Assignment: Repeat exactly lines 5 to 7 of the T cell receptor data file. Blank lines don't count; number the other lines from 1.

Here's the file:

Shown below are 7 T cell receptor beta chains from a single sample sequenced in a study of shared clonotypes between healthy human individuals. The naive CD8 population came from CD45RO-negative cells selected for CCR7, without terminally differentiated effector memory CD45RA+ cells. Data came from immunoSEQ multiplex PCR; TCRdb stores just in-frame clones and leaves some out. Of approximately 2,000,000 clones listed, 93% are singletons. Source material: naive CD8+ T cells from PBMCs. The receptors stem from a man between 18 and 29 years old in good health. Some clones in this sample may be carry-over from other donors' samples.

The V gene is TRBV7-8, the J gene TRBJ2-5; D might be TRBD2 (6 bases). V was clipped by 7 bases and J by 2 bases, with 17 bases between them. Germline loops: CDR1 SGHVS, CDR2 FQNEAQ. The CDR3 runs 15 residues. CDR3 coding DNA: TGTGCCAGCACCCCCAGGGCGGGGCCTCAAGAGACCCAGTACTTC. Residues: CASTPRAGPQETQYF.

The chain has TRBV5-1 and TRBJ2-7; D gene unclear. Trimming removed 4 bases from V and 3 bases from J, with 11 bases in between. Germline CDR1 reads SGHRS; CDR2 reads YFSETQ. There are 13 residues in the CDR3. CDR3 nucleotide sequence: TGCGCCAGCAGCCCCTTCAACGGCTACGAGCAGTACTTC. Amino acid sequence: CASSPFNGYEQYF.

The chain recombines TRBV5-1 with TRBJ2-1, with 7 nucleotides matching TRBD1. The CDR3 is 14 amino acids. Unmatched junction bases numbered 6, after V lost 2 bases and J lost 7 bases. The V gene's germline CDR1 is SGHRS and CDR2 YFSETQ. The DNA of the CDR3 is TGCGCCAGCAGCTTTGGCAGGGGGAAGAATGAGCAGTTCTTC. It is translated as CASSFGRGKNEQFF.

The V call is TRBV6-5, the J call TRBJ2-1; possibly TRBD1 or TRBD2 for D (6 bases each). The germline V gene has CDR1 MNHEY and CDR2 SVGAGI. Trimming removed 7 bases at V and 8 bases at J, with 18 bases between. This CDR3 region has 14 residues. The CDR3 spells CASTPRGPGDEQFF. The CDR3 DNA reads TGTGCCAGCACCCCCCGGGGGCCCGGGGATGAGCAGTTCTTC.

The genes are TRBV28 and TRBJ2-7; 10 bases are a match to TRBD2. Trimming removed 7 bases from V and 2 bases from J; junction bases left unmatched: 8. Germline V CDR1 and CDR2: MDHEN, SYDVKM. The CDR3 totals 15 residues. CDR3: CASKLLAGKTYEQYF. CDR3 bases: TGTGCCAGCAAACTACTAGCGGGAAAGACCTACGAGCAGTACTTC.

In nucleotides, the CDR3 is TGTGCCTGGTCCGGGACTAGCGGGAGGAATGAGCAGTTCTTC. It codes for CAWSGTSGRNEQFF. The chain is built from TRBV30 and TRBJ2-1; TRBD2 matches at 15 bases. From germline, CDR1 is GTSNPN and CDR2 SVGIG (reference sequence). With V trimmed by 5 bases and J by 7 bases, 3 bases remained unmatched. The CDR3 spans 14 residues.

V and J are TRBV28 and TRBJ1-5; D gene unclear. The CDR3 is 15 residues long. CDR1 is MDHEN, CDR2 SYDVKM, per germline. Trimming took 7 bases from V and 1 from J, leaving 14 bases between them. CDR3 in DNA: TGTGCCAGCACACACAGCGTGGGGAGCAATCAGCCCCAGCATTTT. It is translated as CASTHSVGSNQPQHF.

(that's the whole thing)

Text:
The V call is TRBV6-5, the J call TRBJ2-1; possibly TRBD1 or TRBD2 for D (6 bases each). The germline V gene has CDR1 MNHEY and CDR2 SVGAGI. Trimming removed 7 bases at V and 8 bases at J, with 18 bases between. This CDR3 region has 14 residues. The CDR3 spells CASTPRGPGDEQFF. The CDR3 DNA reads TGTGCCAGCACCCCCCGGGGGCCCGGGGATGAGCAGTTCTTC.

The genes are TRBV28 and TRBJ2-7; 10 bases are a match to TRBD2. Trimming removed 7 bases from V and 2 bases from J; junction bases left unmatched: 8. Germline V CDR1 and CDR2: MDHEN, SYDVKM. The CDR3 totals 15 residues. CDR3: CASKLLAGKTYEQYF. CDR3 bases: TGTGCCAGCAAACTACTAGCGGGAAAGACCTACGAGCAGTACTTC.

In nucleotides, the CDR3 is TGTGCCTGGTCCGGGACTAGCGGGAGGAATGAGCAGTTCTTC. It codes for CAWSGTSGRNEQFF. The chain is built from TRBV30 and TRBJ2-1; TRBD2 matches at 15 bases. From germline, CDR1 is GTSNPN and CDR2 SVGIG (reference sequence). With V trimmed by 5 bases and J by 7 bases, 3 bases remained unmatched. The CDR3 spans 14 residues.